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Google considers buying Fitbit as time runs out for the wearable company

October 28th, 2019 at 4:26 PM
Fitbit acquisition

Google started offering hints earlier this year that it wanted to finally make a serious push into wearables of its own, thanks to clues like the company’s job listing spotted back in February that sought someone for the position of wearables vice president.

And when you couple that with Google’s $40 million acquisition of Fossil’s technology, it makes the overture from Google’s parent company Alphabet to buy wearable maker Fitbit, which was reported on Monday, look like Google is getting much closer to finally developing branded wearables of its own.

Fitbit — a publicly-traded company that has struggled mightily — has been open to and exploring the possibility of selling itself for at least a month. Reuters reported on Monday that Google’s parent company has formally “made an offer” to acquire Fitbit, which has kicked up talk again that something could finally come of the rumors that have circulated for years that Google might develop a smartwatch of its own, perhaps under the Pixel brand — with Fitbit technology potentially supporting such a product.

Not much else is known at this point about Google’s plans, including a price that Google has offered for Fitbit, with Reuters also stressing that there’s no certainty these talks could result in an actual deal. Fitbit, meanwhile, might not have much time left, with the company getting squeezed by Apple and Samsung devices that are more sophisticated as well as cheaper options from Chinese brands like Xiaomi and Huawei.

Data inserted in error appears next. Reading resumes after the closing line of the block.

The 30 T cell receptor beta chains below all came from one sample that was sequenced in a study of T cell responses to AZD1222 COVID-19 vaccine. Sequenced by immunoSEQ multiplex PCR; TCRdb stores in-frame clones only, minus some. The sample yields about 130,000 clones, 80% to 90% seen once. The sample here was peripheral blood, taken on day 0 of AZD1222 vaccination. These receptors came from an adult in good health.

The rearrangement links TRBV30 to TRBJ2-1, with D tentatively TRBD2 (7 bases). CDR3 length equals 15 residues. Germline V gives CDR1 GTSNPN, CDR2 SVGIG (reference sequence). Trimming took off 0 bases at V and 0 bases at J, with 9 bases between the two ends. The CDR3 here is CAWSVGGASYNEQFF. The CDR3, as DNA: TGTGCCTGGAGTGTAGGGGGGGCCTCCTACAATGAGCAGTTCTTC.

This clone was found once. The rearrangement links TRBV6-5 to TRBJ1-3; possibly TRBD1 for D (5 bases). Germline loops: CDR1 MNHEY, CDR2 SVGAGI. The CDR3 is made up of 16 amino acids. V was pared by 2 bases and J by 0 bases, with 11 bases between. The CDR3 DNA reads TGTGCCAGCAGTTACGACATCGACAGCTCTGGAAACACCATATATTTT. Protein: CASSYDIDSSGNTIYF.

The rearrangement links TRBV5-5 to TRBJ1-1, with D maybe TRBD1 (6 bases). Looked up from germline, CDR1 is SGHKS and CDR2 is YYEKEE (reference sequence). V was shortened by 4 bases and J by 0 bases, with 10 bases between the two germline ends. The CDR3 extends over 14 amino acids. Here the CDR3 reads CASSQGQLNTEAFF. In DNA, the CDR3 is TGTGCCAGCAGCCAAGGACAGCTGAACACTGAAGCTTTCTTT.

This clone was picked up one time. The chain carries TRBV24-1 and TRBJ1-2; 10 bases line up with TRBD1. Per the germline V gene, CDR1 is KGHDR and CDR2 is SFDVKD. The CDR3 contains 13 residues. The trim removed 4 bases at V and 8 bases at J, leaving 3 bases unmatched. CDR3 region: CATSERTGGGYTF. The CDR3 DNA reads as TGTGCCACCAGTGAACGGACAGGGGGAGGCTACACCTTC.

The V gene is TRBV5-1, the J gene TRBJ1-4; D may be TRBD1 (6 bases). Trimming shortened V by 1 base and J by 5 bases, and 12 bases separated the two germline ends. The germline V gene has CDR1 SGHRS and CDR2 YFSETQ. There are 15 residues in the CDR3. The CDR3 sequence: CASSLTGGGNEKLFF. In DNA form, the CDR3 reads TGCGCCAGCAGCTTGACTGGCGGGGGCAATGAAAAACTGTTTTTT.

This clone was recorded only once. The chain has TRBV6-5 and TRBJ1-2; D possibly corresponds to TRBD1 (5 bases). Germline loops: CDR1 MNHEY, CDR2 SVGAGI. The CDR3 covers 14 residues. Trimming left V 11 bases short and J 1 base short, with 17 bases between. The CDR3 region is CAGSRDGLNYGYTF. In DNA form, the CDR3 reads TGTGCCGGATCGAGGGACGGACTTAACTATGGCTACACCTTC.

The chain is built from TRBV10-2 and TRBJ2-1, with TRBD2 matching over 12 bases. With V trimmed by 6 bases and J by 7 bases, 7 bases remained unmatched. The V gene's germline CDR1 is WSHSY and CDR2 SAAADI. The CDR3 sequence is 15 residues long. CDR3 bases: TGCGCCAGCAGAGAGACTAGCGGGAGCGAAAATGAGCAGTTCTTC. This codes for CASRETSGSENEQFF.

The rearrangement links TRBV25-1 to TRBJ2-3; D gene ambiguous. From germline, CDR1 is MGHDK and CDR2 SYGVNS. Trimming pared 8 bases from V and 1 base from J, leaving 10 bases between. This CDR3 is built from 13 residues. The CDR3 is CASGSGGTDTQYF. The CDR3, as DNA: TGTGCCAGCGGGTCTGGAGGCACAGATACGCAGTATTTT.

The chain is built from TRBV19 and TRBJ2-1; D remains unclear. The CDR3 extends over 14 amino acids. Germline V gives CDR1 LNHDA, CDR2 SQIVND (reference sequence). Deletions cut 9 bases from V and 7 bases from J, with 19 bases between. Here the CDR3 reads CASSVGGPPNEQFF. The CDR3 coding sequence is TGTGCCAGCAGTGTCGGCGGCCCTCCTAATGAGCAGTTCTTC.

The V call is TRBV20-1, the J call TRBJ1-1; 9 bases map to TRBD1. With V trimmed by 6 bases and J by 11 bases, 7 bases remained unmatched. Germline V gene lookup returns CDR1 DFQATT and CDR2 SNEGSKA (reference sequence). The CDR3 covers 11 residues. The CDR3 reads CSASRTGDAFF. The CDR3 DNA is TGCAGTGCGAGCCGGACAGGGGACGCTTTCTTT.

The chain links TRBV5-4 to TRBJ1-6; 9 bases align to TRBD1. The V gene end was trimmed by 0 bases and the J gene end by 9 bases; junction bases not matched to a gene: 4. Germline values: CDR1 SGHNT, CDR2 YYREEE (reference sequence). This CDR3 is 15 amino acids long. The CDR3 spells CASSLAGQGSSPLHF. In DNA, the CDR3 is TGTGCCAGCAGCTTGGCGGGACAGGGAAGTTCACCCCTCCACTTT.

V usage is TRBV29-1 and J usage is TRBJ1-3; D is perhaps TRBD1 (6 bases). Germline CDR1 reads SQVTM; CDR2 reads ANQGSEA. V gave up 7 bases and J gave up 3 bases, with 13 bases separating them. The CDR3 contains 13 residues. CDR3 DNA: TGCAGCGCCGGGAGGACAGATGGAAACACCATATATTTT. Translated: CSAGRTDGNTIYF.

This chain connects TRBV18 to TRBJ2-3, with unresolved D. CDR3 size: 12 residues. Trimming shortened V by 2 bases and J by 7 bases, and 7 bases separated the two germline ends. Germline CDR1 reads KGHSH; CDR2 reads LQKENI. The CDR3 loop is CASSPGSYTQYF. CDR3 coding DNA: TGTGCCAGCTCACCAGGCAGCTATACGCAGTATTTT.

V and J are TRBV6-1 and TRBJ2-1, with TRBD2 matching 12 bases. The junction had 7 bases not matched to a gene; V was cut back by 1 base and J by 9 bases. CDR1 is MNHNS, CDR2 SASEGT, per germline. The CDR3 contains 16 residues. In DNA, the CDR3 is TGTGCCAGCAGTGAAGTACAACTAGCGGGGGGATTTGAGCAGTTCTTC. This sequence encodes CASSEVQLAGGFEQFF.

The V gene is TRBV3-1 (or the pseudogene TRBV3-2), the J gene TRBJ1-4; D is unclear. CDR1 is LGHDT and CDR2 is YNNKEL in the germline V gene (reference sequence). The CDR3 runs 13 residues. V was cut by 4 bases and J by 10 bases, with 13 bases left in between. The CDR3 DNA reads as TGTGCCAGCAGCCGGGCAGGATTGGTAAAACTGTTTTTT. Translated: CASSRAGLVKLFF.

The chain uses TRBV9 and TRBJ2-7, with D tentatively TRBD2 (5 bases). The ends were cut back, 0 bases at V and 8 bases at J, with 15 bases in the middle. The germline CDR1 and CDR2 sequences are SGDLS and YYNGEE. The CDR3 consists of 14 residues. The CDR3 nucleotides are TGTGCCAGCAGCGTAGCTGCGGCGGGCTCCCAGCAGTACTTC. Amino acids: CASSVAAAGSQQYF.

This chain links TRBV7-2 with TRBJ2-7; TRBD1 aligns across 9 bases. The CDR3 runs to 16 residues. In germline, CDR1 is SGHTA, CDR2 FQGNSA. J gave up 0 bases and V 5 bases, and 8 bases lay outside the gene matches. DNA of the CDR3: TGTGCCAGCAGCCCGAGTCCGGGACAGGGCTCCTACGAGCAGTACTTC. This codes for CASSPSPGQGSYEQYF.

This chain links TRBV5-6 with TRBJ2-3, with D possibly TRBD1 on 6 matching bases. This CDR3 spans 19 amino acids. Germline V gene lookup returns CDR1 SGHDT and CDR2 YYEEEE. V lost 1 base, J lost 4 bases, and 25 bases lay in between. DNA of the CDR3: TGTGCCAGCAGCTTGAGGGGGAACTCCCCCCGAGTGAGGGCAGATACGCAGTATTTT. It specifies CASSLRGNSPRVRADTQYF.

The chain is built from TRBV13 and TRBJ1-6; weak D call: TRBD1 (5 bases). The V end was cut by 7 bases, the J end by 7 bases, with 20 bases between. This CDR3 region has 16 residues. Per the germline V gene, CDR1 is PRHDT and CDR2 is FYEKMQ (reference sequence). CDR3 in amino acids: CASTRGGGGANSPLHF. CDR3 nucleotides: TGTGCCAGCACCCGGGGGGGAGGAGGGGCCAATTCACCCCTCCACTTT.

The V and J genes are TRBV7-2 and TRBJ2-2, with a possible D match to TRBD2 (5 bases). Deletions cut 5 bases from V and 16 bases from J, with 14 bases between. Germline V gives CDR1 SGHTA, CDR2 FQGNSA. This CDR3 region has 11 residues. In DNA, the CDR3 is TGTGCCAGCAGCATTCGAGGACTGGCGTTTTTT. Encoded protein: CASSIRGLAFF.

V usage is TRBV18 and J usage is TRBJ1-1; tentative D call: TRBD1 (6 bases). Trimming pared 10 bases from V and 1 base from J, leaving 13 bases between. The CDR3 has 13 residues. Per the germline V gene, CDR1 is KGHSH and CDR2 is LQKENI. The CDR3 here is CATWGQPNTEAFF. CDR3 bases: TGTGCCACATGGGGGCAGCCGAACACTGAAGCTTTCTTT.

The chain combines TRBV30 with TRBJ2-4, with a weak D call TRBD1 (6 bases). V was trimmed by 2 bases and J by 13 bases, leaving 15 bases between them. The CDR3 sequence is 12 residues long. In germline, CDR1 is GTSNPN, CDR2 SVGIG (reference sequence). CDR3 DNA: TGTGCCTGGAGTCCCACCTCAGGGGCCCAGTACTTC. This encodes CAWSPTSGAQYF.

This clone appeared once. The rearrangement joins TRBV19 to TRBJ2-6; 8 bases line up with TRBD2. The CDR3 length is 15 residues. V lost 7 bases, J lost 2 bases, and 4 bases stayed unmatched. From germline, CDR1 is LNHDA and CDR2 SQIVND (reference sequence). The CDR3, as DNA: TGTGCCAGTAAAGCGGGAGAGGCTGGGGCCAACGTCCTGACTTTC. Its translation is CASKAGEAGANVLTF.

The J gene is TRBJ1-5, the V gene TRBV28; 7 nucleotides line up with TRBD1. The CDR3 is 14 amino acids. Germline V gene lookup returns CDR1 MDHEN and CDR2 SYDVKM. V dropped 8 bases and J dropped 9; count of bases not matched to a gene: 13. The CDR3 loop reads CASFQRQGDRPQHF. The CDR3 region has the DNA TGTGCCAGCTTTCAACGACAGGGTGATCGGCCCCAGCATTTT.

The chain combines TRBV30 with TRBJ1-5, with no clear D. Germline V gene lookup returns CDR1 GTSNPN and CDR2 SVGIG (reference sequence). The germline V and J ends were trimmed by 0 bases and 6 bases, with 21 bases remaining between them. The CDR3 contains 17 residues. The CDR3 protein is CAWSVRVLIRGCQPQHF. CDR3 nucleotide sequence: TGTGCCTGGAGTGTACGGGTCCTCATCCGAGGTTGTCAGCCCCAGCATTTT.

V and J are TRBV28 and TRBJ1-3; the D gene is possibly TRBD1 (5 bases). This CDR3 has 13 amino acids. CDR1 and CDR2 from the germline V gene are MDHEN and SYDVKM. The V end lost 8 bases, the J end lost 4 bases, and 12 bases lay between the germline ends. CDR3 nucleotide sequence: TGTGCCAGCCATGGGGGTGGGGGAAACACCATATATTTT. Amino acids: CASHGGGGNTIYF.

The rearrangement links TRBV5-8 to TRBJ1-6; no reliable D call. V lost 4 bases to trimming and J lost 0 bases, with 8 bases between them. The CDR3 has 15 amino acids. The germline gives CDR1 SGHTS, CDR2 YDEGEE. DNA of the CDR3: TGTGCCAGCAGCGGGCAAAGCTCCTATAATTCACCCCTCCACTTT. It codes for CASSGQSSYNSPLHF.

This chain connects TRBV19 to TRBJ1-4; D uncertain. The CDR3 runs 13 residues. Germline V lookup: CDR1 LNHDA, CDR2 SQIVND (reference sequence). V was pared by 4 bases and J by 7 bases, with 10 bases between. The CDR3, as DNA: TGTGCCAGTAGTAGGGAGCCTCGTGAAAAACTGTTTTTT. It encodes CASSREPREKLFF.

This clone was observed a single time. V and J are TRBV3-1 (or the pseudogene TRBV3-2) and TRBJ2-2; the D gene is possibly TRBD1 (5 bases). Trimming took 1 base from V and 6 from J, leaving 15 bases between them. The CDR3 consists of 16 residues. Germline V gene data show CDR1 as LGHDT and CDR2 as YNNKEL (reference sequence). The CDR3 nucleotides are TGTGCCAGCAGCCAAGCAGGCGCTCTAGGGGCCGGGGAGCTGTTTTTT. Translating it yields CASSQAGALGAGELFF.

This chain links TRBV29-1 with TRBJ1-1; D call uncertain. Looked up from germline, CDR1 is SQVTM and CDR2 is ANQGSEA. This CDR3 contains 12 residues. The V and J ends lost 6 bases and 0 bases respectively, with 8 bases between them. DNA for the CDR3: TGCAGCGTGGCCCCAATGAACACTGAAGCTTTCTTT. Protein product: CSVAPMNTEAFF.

This deal would also bring what’s left off the Pebble smartwatch brand and technology under the Google umbrella since Fitbit bought Pebble in a deal that once again underscores a cold hard truth. Competition in this quickly consolidating space seems to belong only to a handful of companies — specifically, the biggest players who have the pockets deep enough to fund the R&D and other costs associated with developing increasingly popular smartwatches and activity trackers to an extent that seems to have eluded the smaller innovative players who tried hard to grab a piece of the market.

Andy is a reporter in Memphis who also contributes to outlets like Fast Company and The Guardian. When he’s not writing about technology, he can be found hunched protectively over his burgeoning collection of vinyl, as well as nursing his Whovianism and bingeing on a variety of TV shows you probably don’t like.

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